Saturday, Nov. 17 saw nearly 300,000 people take to the streets of France over President Emmanuel Macron's plans to impose new fuel taxes. Approximately 283,000 people were estimated to have taken part in more than 2,000 protests at roundabouts and on major highways and thoroughfares across the country the Interior Ministry said. Some 227 people were injured, seven seriously, including a police officer, and 117 were detained, with 73 taken into police custody.
Not just different types of motor fuels, but the prices of natural gas for radiator and water heating as well as food prices are also on the rise in France; and with these grievances in mind, several hundred protesters took to the streets of Paris as well, yelling "Macron resign!" and singing La Marseillaise massed on the Champs-Élysées and the Place de la Concorde, hoping to march toward the Élysée Palace, the president's official residence.
President Macron's situation does not seem to be very favorable, as a poll published in the Journal du Dimanche the day after the nation-wide protests, conducted by the Ifop group, found his approval ratings to have dropped to just 25 percent. Only four percent of respondents said that they were "very satisfied" while 21 percent were "mostly satisfied." Some 34 percent were "mostly dissatisfied" while 39 percent were "very dissatisfied" according to the Ifop poll. The survey was conducted Nov. 9-17 on 1,957 people.
Macron's latest dip still has him higher than former-President François Hollande's absolute low point of a mere 20 percent approval rating, and it showcases yet another example of the French quickly turning against a president they elected. His nickname, "President of the Rich," is popular among the protesters, who say he is neglecting the middle, lower middle and working classes.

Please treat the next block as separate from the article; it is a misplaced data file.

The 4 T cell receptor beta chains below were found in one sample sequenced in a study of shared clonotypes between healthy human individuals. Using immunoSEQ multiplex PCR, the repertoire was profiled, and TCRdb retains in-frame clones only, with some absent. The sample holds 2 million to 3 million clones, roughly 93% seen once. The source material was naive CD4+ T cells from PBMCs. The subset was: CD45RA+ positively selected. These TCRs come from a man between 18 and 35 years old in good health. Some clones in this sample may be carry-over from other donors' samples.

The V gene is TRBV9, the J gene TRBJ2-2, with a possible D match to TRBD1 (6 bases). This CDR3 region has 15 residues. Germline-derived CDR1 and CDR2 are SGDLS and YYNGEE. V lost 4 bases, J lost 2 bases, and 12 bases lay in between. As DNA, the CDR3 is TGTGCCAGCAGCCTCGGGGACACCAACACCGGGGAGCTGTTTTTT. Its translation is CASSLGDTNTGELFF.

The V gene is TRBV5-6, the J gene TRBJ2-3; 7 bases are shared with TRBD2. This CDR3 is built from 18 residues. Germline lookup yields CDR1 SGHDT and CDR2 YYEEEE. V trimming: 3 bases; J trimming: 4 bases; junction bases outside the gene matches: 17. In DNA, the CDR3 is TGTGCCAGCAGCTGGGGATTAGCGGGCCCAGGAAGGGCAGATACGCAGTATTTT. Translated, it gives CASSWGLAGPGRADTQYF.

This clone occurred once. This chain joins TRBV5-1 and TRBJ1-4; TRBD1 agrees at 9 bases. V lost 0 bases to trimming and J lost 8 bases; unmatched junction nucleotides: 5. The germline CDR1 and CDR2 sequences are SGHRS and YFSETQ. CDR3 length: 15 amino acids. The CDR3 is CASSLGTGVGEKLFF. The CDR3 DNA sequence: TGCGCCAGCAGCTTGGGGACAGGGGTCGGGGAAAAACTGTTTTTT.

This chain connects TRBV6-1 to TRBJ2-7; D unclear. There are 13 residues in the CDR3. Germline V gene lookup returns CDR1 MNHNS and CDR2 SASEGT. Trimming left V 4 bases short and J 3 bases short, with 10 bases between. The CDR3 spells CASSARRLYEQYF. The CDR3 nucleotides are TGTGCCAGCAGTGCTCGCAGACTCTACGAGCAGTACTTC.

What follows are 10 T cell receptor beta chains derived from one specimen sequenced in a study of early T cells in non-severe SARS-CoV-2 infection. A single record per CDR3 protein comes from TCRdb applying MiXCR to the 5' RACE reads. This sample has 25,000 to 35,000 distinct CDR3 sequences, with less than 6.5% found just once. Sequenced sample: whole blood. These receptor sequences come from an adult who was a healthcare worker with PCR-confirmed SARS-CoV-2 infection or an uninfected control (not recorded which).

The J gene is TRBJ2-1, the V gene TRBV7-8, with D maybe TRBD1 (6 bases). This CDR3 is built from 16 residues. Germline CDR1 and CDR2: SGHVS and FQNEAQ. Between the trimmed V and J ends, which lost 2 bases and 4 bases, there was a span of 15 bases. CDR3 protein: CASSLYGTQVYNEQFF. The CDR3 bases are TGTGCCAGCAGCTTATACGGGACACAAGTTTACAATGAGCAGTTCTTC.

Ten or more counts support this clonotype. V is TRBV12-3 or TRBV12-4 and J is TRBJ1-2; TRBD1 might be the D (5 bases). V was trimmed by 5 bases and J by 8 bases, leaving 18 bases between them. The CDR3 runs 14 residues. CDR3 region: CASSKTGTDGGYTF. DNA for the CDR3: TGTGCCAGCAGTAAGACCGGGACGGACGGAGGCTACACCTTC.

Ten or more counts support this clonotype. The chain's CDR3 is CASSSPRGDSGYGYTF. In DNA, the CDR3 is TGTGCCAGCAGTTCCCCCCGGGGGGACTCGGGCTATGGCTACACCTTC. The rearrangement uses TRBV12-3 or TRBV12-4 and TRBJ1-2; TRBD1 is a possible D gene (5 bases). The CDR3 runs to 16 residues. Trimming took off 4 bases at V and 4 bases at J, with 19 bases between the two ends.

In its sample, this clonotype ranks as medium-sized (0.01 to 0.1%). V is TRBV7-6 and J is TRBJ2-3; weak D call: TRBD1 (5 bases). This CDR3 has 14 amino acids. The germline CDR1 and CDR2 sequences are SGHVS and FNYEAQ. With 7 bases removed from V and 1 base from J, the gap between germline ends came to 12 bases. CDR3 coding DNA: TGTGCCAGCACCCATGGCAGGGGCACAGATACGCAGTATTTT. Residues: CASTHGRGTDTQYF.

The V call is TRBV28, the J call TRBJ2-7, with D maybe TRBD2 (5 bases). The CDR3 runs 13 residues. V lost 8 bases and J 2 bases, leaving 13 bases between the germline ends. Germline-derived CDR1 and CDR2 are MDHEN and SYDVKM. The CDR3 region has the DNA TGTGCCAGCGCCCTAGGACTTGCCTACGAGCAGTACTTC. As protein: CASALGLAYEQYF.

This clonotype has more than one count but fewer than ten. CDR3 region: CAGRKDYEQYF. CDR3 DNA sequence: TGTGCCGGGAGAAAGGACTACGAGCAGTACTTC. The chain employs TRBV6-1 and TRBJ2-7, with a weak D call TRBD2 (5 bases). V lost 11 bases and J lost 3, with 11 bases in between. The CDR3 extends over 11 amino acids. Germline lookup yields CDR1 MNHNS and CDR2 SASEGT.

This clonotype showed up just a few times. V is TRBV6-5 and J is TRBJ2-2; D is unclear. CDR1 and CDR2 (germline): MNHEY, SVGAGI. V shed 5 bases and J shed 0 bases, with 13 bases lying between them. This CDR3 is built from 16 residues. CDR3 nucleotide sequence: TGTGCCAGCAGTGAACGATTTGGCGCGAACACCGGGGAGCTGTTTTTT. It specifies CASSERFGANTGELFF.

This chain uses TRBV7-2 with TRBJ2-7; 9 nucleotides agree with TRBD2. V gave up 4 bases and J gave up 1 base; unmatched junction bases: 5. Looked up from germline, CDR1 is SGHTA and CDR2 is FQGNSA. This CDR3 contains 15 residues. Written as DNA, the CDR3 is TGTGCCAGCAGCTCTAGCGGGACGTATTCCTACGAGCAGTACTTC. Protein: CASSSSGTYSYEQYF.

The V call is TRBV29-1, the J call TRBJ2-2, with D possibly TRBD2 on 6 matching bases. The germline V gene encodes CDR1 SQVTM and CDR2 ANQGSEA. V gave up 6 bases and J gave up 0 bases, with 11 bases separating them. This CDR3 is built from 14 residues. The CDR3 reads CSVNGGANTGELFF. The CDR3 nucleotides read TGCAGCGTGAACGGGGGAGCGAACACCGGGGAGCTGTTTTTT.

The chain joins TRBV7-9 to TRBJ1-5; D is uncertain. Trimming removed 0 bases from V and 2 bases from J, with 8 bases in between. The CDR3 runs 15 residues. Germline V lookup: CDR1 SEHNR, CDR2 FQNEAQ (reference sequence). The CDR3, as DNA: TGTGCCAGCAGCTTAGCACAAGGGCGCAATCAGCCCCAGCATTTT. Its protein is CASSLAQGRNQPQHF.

Although most of the blockades were carried out without incident, tempers flared at times as some drivers confronted protesters or tried to force their way through. In the eastern Savoie region, a 63-year-old woman was killed when a mother trying to take her daughter to see a doctor panicked after protesters surrounded their car and suddenly accelerated into the crowd. The driver, who police said was in a state of shock, was taken in for questioning. "This is what we were worried about... unorganized demonstrations by people who aren't necessarily used to such things," Interior Minister Christophe Castaner said in a statement.
Footage obtained by Le Parisien show the protesters at the Élysées Palace obstructed by riot police and a limited use of tear gas; "The police are with us" chanted the protesters to the officers in a show of good faith, saying that their grief is with the president and not the officers. It is extremely rare that protesters manage to get this close to the presidential residence and even more so that the protests didn't result in violent clashes as often happens during demonstrations of a more political or ideological nature.
"We want to work, but not for nothing," said Joffrey Gouillet, 27, a protester in Pont-de-Beauvoisin. "The goal isn't to create havoc but to get our rights back. You can't make it to the end of the month even with two salaries."
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